Distracted driving is one of the most dangerous things that can occur on the roadway. In fact, the dangers of distracted driving are on par with impaired driving, and the reality is that most people drive while distracted and do not think twice about it. Here, we want to answer some of the most common questions associated with distracted driving on the roadways of Kentucky.
Distracted driving is one of the leading causes of vehicle accident injuries and fatalities in this country. When we look at data available from the National Highway Traffic Safety Administration (NHTSA), we can see that 3,142 individuals lost their lives as a result of distracted driving during the latest reporting year across this country.
Data available from the US Centers for Disease Control and Prevention (CDC) shows us that there are three main types of distracted driving:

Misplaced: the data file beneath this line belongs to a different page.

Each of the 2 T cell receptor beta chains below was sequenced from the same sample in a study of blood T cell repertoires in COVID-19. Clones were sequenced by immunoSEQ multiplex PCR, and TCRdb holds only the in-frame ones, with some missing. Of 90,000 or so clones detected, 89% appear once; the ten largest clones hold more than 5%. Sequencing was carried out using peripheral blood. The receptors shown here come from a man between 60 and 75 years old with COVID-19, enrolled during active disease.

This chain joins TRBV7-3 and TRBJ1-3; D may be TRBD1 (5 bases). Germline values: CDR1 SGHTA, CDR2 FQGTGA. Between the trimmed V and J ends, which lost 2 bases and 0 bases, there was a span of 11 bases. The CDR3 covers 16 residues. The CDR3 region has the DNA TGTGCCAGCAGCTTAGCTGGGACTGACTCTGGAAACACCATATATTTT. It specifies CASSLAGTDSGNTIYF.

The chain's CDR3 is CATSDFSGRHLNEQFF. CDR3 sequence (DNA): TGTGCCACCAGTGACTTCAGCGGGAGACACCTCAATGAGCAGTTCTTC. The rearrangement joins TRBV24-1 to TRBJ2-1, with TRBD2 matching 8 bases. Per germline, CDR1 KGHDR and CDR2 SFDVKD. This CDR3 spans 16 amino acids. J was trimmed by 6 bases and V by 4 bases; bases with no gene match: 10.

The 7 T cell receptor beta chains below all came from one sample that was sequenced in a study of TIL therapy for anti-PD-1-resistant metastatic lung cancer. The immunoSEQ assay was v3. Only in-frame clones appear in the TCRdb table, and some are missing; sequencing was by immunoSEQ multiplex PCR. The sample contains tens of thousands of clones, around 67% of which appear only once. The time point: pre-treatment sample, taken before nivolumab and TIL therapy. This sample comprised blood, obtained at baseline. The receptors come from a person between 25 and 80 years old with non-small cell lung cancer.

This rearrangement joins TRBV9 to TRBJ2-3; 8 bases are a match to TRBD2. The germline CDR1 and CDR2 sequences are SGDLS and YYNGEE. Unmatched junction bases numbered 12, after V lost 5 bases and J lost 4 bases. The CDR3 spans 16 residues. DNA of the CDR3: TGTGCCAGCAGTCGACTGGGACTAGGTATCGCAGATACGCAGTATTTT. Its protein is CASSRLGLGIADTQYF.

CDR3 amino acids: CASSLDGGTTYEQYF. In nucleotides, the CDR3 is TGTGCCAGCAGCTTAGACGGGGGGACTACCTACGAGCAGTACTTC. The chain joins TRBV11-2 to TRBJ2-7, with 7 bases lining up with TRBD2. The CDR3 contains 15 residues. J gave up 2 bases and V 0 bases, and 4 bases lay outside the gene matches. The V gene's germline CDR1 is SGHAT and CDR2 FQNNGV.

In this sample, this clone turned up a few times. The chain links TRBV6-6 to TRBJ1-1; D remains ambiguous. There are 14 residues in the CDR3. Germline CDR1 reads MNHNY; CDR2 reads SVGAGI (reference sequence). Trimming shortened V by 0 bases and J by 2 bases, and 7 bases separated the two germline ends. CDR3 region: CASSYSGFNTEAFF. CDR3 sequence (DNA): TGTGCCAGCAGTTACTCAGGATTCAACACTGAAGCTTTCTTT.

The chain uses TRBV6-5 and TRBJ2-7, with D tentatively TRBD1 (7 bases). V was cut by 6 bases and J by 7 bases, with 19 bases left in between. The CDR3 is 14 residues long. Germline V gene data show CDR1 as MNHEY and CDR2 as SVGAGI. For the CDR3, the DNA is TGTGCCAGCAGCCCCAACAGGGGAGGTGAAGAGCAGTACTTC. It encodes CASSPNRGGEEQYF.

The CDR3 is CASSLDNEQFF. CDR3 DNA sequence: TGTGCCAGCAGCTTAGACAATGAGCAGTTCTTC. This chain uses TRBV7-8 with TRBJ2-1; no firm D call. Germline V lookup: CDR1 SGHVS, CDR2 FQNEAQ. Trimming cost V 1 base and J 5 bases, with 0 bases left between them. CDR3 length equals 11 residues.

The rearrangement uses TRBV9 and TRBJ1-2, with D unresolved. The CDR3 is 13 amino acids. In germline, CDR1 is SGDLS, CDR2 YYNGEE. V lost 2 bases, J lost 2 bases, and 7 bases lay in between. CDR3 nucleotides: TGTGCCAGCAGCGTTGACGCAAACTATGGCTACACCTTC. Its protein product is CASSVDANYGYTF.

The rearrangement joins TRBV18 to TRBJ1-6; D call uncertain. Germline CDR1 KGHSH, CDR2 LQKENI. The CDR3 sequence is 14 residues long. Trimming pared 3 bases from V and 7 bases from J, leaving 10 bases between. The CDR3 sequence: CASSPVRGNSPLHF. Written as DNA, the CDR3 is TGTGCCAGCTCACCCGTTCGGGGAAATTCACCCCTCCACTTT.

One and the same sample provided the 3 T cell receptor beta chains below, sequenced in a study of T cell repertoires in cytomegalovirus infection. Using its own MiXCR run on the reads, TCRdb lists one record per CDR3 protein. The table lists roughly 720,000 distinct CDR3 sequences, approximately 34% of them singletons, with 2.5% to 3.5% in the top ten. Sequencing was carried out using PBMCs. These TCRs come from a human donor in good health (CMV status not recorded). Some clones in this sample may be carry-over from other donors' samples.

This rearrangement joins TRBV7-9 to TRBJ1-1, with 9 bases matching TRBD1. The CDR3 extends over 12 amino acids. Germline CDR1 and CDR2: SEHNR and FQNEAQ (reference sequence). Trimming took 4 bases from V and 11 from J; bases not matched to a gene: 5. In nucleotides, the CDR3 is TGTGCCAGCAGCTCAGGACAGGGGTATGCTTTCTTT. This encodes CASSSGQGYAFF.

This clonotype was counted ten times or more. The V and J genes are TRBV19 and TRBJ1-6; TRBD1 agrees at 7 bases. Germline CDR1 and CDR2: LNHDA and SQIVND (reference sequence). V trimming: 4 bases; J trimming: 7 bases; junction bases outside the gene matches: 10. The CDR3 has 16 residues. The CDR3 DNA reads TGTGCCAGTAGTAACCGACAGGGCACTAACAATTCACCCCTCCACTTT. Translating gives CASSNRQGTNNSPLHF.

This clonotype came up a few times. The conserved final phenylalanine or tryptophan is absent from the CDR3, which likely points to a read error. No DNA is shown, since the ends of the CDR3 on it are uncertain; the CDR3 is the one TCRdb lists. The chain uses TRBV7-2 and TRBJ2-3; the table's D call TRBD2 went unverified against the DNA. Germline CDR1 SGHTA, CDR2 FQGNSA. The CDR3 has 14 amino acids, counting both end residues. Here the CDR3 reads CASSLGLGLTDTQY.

Going by these definitions, there are a multitude of activities that could constitute distracted driving in the state of Kentucky. This can include using a mobile device for any activity, including calls, texting, watching videos, taking pictures or videos, etc. This can also include eating or drinking in the vehicle, talking to others, reaching for items in the vehicle, distractions from pets, and more.
Distracted driving and driving while impaired by alcohol or drugs are both incredibly dangerous propositions. Alcohol-impaired driving remains a leading cause of traffic fatalities in Kentucky and throughout the country each year. Driving while impaired by alcohol does tend to lead to more fatalities than distracted driving, but distracted driving causes more accidents and injuries.
The CDC says that when a driver is operating at 55 mph, sending or reading a text message is like driving the length of a football field with their eyes closed. Similarly, impaired driving significantly inhibits an individual’s ability to operate a motor vehicle safely.
Many states around the country place limits on an individual driver’s ability to use a mobile device while a vehicle is in motion. Here, we want to review the most basic cell phone driving laws:
Drivers in Kentucky are allowed to use their devices to access GPS features, use the GPS navigation system integrated into the vehicle, select a phone number or the name of a person to make a phone call, and to report any situation to law enforcement officials.